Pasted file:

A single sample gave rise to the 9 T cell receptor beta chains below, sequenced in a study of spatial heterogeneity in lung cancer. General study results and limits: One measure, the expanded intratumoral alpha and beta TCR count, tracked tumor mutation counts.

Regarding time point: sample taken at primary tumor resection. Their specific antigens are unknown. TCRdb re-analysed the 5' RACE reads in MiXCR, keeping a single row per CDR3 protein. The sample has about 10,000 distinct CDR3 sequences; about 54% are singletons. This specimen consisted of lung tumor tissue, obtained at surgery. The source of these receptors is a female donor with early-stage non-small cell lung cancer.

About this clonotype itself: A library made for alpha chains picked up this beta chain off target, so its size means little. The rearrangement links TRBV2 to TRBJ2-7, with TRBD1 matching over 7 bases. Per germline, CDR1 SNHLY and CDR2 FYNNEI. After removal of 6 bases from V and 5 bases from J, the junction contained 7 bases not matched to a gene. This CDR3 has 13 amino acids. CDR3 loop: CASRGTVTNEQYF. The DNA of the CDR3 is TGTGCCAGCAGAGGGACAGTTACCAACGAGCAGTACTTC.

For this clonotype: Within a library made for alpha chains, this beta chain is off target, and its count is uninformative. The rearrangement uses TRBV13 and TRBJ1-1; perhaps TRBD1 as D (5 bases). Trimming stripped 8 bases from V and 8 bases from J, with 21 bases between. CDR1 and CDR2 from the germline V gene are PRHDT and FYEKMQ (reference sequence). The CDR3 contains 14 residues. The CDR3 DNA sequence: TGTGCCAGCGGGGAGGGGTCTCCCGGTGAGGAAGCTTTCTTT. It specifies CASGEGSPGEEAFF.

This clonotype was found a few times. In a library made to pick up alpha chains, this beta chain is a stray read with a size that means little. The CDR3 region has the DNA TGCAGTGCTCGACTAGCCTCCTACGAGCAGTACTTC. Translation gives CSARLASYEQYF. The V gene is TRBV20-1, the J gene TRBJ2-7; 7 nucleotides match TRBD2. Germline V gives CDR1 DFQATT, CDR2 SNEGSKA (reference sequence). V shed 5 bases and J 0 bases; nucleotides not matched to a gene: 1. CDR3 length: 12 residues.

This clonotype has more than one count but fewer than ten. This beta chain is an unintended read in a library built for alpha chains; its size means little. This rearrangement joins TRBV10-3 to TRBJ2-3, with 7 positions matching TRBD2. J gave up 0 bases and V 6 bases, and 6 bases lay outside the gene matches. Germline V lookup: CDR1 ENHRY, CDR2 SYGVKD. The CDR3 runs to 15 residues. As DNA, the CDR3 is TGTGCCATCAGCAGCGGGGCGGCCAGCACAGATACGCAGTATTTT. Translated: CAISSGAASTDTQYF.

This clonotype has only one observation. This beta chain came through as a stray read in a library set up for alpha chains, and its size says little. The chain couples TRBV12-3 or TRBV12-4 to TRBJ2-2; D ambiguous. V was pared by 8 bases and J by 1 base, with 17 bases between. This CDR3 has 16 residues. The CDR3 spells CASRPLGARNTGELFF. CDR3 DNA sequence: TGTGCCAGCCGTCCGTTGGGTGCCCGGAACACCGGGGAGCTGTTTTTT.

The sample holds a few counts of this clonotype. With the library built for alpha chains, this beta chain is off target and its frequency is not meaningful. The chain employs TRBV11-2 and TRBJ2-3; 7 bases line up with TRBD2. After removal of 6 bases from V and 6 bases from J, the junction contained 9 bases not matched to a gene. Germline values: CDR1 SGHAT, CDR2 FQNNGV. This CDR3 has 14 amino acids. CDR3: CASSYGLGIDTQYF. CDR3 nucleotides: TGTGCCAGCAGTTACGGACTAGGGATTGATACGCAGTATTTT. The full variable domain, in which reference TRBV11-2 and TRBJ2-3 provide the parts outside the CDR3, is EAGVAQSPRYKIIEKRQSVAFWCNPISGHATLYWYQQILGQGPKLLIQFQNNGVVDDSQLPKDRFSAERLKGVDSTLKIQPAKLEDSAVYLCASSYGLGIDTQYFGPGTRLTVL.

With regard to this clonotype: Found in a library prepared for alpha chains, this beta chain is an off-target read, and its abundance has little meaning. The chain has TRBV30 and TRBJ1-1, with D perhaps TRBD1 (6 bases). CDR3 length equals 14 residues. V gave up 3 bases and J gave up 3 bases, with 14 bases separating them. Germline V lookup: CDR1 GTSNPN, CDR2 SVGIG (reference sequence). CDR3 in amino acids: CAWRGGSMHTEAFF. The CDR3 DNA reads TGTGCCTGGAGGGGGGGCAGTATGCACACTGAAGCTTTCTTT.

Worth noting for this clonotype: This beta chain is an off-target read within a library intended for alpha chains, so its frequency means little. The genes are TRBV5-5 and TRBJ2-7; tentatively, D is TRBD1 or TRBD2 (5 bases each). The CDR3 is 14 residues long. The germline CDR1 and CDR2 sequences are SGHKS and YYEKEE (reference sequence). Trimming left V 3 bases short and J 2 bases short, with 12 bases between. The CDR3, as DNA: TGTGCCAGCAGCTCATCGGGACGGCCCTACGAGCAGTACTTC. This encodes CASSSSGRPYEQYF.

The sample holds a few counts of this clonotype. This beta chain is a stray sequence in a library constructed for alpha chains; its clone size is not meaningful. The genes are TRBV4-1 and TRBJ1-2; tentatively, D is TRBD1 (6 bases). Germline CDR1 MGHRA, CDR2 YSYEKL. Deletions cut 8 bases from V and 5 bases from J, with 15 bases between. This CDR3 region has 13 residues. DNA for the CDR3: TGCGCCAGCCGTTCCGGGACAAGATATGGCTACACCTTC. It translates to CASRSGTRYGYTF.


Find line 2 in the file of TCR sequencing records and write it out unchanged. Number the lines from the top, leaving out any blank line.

Regarding time point: sample taken at primary tumor resection. Their specific antigens are unknown. TCRdb re-analysed the 5' RACE reads in MiXCR, keeping a single row per CDR3 protein. The sample has about 10,000 distinct CDR3 sequences; about 54% are singletons. This specimen consisted of lung tumor tissue, obtained at surgery. The source of these receptors is a female donor with early-stage non-small cell lung cancer.